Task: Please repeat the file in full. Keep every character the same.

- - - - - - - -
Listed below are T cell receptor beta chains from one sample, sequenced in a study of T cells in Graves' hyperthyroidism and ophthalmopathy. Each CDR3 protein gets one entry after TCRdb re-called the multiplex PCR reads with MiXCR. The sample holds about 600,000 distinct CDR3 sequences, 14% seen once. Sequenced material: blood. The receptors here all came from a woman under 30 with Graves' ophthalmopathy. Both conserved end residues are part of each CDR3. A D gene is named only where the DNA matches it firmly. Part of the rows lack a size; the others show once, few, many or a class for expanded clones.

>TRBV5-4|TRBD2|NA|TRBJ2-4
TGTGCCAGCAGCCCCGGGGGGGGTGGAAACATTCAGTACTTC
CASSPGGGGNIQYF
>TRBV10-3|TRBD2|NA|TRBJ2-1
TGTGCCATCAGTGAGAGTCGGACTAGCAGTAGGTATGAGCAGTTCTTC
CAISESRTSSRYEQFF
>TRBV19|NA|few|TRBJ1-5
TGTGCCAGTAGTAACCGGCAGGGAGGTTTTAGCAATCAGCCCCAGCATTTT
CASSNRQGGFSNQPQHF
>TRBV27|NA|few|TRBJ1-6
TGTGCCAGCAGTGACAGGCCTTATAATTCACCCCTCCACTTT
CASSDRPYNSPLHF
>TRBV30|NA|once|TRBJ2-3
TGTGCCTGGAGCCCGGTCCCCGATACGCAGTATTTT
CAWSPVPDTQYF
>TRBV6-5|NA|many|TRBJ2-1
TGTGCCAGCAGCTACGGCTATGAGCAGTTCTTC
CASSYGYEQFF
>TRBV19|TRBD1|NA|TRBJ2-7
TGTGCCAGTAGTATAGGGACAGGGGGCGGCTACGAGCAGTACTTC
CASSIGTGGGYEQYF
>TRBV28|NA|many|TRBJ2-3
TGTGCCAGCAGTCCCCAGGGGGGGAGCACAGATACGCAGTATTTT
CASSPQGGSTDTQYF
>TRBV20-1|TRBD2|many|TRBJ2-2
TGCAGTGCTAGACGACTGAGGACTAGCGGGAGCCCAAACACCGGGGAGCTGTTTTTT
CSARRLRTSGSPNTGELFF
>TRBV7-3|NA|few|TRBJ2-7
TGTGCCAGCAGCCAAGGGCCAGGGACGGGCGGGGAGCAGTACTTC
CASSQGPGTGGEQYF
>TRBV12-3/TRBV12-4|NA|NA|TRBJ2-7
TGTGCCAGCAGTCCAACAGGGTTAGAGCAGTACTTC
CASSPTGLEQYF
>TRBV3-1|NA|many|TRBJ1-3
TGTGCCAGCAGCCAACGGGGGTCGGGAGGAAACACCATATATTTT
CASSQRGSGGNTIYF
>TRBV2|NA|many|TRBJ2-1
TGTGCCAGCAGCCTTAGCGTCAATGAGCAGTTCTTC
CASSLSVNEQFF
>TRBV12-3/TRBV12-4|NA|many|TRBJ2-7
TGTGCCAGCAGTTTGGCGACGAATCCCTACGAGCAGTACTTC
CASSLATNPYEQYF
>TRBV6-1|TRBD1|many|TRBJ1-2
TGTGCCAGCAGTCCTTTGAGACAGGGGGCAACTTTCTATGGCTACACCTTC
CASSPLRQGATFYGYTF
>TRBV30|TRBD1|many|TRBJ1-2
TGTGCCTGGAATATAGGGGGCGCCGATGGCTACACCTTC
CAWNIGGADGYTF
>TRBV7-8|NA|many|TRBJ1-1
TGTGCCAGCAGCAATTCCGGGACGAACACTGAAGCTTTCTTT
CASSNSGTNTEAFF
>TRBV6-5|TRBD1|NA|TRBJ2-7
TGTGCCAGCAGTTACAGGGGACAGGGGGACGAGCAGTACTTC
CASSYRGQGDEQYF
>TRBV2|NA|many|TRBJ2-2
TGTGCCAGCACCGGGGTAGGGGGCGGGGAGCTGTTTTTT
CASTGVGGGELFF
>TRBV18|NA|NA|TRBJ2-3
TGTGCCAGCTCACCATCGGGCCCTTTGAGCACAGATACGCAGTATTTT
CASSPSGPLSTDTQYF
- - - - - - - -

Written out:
Listed below are T cell receptor beta chains from one sample, sequenced in a study of T cells in Graves' hyperthyroidism and ophthalmopathy. Each CDR3 protein gets one entry after TCRdb re-called the multiplex PCR reads with MiXCR. The sample holds about 600,000 distinct CDR3 sequences, 14% seen once. Sequenced material: blood. The receptors here all came from a woman under 30 with Graves' ophthalmopathy. Both conserved end residues are part of each CDR3. A D gene is named only where the DNA matches it firmly. Part of the rows lack a size; the others show once, few, many or a class for expanded clones.

>TRBV5-4|TRBD2|NA|TRBJ2-4
TGTGCCAGCAGCCCCGGGGGGGGTGGAAACATTCAGTACTTC
CASSPGGGGNIQYF
>TRBV10-3|TRBD2|NA|TRBJ2-1
TGTGCCATCAGTGAGAGTCGGACTAGCAGTAGGTATGAGCAGTTCTTC
CAISESRTSSRYEQFF
>TRBV19|NA|few|TRBJ1-5
TGTGCCAGTAGTAACCGGCAGGGAGGTTTTAGCAATCAGCCCCAGCATTTT
CASSNRQGGFSNQPQHF
>TRBV27|NA|few|TRBJ1-6
TGTGCCAGCAGTGACAGGCCTTATAATTCACCCCTCCACTTT
CASSDRPYNSPLHF
>TRBV30|NA|once|TRBJ2-3
TGTGCCTGGAGCCCGGTCCCCGATACGCAGTATTTT
CAWSPVPDTQYF
>TRBV6-5|NA|many|TRBJ2-1
TGTGCCAGCAGCTACGGCTATGAGCAGTTCTTC
CASSYGYEQFF
>TRBV19|TRBD1|NA|TRBJ2-7
TGTGCCAGTAGTATAGGGACAGGGGGCGGCTACGAGCAGTACTTC
CASSIGTGGGYEQYF
>TRBV28|NA|many|TRBJ2-3
TGTGCCAGCAGTCCCCAGGGGGGGAGCACAGATACGCAGTATTTT
CASSPQGGSTDTQYF
>TRBV20-1|TRBD2|many|TRBJ2-2
TGCAGTGCTAGACGACTGAGGACTAGCGGGAGCCCAAACACCGGGGAGCTGTTTTTT
CSARRLRTSGSPNTGELFF
>TRBV7-3|NA|few|TRBJ2-7
TGTGCCAGCAGCCAAGGGCCAGGGACGGGCGGGGAGCAGTACTTC
CASSQGPGTGGEQYF
>TRBV12-3/TRBV12-4|NA|NA|TRBJ2-7
TGTGCCAGCAGTCCAACAGGGTTAGAGCAGTACTTC
CASSPTGLEQYF
>TRBV3-1|NA|many|TRBJ1-3
TGTGCCAGCAGCCAACGGGGGTCGGGAGGAAACACCATATATTTT
CASSQRGSGGNTIYF
>TRBV2|NA|many|TRBJ2-1
TGTGCCAGCAGCCTTAGCGTCAATGAGCAGTTCTTC
CASSLSVNEQFF
>TRBV12-3/TRBV12-4|NA|many|TRBJ2-7
TGTGCCAGCAGTTTGGCGACGAATCCCTACGAGCAGTACTTC
CASSLATNPYEQYF
>TRBV6-1|TRBD1|many|TRBJ1-2
TGTGCCAGCAGTCCTTTGAGACAGGGGGCAACTTTCTATGGCTACACCTTC
CASSPLRQGATFYGYTF
>TRBV30|TRBD1|many|TRBJ1-2
TGTGCCTGGAATATAGGGGGCGCCGATGGCTACACCTTC
CAWNIGGADGYTF
>TRBV7-8|NA|many|TRBJ1-1
TGTGCCAGCAGCAATTCCGGGACGAACACTGAAGCTTTCTTT
CASSNSGTNTEAFF
>TRBV6-5|TRBD1|NA|TRBJ2-7
TGTGCCAGCAGTTACAGGGGACAGGGGGACGAGCAGTACTTC
CASSYRGQGDEQYF
>TRBV2|NA|many|TRBJ2-2
TGTGCCAGCACCGGGGTAGGGGGCGGGGAGCTGTTTTTT
CASTGVGGGELFF
>TRBV18|NA|NA|TRBJ2-3
TGTGCCAGCTCACCATCGGGCCCTTTGAGCACAGATACGCAGTATTTT
CASSPSGPLSTDTQYF